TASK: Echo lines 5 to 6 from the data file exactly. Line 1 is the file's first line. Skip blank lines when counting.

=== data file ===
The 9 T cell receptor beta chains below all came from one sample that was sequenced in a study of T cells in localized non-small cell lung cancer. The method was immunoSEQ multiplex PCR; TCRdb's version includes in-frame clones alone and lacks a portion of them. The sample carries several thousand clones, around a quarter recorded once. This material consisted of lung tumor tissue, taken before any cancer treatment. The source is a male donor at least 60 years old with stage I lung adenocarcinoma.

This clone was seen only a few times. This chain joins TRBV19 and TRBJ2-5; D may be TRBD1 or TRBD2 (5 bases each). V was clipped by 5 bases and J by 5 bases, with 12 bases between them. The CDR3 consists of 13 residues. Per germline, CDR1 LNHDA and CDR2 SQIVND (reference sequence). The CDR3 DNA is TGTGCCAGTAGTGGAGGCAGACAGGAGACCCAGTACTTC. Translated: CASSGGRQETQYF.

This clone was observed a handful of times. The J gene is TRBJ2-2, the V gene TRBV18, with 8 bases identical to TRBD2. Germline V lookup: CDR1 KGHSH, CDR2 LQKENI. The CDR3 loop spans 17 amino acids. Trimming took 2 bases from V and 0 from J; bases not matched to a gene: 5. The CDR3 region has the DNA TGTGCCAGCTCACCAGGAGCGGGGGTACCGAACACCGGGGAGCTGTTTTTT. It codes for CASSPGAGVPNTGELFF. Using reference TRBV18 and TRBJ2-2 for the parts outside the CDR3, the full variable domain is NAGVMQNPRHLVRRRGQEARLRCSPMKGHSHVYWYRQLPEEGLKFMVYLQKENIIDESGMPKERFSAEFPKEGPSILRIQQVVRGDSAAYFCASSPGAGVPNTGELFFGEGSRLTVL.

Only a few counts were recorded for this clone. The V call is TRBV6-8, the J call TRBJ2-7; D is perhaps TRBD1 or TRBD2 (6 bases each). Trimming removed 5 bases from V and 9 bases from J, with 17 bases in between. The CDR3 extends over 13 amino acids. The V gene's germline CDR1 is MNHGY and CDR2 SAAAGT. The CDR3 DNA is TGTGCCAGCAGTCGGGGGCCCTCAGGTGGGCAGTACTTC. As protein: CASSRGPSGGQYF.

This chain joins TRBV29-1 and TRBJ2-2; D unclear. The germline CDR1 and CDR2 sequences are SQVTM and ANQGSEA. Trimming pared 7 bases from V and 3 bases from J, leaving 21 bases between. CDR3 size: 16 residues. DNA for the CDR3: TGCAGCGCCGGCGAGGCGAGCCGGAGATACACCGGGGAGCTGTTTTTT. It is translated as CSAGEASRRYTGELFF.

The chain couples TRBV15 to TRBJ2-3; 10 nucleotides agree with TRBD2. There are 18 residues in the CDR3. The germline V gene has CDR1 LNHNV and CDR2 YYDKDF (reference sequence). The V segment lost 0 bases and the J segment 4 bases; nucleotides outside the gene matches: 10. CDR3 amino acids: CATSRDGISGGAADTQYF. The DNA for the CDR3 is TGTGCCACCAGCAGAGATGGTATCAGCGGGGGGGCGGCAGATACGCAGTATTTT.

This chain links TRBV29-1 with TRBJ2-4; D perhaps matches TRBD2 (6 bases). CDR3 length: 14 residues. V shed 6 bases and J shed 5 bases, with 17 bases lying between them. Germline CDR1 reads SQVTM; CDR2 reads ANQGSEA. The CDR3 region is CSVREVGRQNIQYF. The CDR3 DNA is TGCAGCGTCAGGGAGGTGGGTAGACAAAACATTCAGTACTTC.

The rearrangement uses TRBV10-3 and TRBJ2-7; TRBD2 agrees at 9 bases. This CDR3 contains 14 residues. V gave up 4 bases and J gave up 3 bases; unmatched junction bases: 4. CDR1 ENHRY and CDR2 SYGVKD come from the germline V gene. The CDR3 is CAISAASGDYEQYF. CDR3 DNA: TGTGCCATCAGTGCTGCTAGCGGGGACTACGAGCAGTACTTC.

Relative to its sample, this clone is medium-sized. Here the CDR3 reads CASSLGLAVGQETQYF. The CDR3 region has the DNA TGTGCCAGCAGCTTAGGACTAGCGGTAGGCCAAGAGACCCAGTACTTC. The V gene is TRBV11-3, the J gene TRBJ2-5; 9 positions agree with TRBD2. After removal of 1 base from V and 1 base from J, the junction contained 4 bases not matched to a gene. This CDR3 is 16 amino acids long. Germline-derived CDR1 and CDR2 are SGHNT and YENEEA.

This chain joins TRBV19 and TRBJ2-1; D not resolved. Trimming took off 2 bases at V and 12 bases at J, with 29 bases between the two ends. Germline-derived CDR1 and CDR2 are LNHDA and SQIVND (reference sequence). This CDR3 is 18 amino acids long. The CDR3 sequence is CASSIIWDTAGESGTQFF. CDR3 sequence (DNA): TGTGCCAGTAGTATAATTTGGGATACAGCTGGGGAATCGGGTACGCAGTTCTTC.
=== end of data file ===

This chain joins TRBV29-1 and TRBJ2-2; D unclear. The germline CDR1 and CDR2 sequences are SQVTM and ANQGSEA. Trimming pared 7 bases from V and 3 bases from J, leaving 21 bases between. CDR3 size: 16 residues. DNA for the CDR3: TGCAGCGCCGGCGAGGCGAGCCGGAGATACACCGGGGAGCTGTTTTTT. It is translated as CSAGEASRRYTGELFF.

The chain couples TRBV15 to TRBJ2-3; 10 nucleotides agree with TRBD2. There are 18 residues in the CDR3. The germline V gene has CDR1 LNHNV and CDR2 YYDKDF (reference sequence). The V segment lost 0 bases and the J segment 4 bases; nucleotides outside the gene matches: 10. CDR3 amino acids: CATSRDGISGGAADTQYF. The DNA for the CDR3 is TGTGCCACCAGCAGAGATGGTATCAGCGGGGGGGCGGCAGATACGCAGTATTTT.